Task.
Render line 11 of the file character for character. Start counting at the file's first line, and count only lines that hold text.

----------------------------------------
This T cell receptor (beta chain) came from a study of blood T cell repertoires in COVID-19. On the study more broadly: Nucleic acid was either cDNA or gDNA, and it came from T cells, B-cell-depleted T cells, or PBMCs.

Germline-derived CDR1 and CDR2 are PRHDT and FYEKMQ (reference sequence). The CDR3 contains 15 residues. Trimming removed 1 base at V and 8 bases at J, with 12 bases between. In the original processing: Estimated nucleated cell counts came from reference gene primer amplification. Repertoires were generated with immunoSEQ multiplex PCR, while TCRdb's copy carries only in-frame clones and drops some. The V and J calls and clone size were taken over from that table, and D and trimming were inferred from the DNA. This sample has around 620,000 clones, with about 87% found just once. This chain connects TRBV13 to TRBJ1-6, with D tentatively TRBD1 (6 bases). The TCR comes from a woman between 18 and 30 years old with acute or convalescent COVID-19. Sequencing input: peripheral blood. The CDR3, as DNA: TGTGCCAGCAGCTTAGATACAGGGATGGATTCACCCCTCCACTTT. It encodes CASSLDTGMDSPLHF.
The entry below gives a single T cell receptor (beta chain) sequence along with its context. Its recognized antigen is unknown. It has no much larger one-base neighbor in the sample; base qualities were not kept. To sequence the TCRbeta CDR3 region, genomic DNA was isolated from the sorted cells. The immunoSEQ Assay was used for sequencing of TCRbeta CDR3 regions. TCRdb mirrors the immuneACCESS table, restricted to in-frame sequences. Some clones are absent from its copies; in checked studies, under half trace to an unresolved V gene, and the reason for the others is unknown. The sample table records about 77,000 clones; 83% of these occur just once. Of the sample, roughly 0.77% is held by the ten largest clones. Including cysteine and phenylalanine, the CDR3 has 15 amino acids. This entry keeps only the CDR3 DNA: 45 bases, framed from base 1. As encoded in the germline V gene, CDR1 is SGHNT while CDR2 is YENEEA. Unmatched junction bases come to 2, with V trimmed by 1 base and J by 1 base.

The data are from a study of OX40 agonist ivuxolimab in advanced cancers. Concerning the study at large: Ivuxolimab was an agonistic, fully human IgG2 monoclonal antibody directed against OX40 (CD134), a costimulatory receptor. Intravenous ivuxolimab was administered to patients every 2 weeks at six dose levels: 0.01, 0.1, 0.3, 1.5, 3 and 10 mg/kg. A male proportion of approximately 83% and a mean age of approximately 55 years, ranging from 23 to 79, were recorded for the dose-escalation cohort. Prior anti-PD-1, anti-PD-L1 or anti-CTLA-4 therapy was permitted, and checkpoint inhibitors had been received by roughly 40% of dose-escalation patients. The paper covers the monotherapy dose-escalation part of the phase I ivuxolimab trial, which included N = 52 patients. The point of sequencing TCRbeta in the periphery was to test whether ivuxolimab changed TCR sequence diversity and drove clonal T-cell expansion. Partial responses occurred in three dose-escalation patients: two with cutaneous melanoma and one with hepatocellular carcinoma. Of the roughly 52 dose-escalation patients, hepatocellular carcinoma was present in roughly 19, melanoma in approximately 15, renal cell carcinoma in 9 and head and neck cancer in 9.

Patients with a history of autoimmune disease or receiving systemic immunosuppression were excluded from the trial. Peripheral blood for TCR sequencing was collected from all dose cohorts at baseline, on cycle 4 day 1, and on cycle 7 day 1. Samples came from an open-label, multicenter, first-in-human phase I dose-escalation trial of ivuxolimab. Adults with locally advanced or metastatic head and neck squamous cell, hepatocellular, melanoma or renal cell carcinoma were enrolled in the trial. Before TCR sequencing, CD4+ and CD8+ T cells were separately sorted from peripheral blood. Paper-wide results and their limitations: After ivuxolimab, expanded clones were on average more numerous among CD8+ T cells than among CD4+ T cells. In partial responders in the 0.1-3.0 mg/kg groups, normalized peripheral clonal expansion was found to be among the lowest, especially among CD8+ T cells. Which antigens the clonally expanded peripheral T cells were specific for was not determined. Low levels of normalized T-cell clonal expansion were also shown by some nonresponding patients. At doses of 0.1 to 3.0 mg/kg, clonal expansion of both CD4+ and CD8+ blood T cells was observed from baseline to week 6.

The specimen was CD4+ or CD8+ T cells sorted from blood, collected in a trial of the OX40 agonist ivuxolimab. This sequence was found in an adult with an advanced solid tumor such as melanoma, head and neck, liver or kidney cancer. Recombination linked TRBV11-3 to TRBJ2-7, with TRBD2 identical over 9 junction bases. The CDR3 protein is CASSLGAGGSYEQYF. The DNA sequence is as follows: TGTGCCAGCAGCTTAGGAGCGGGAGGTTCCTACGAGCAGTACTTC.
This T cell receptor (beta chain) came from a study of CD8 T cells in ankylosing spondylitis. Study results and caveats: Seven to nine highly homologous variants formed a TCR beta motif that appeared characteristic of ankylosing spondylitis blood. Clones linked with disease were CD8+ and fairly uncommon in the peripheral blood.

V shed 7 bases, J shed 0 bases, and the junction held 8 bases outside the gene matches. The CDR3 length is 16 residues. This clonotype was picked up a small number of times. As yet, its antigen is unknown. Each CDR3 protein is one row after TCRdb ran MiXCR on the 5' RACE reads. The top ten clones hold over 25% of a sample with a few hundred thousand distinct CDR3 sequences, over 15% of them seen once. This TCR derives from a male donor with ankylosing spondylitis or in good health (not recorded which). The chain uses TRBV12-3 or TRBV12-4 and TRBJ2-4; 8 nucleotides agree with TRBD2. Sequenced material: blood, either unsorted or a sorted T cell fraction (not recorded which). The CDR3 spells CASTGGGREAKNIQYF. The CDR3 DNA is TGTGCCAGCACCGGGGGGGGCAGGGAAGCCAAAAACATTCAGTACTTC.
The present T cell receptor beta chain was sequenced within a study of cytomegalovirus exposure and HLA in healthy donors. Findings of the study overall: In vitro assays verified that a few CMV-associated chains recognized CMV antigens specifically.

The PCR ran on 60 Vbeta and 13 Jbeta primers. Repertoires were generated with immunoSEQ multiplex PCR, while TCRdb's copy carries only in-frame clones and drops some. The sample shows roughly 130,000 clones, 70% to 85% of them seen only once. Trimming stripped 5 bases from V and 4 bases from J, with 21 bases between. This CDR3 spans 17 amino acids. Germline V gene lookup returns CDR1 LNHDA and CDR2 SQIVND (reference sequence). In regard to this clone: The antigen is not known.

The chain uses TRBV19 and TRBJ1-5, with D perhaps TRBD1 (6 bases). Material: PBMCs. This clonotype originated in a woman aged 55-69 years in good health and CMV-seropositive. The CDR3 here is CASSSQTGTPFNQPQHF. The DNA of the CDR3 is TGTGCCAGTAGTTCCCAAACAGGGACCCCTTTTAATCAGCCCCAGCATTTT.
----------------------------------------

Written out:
The chain uses TRBV19 and TRBJ1-5, with D perhaps TRBD1 (6 bases). Material: PBMCs. This clonotype originated in a woman aged 55-69 years in good health and CMV-seropositive. The CDR3 here is CASSSQTGTPFNQPQHF. The DNA of the CDR3 is TGTGCCAGTAGTTCCCAAACAGGGACCCCTTTTAATCAGCCCCAGCATTTT.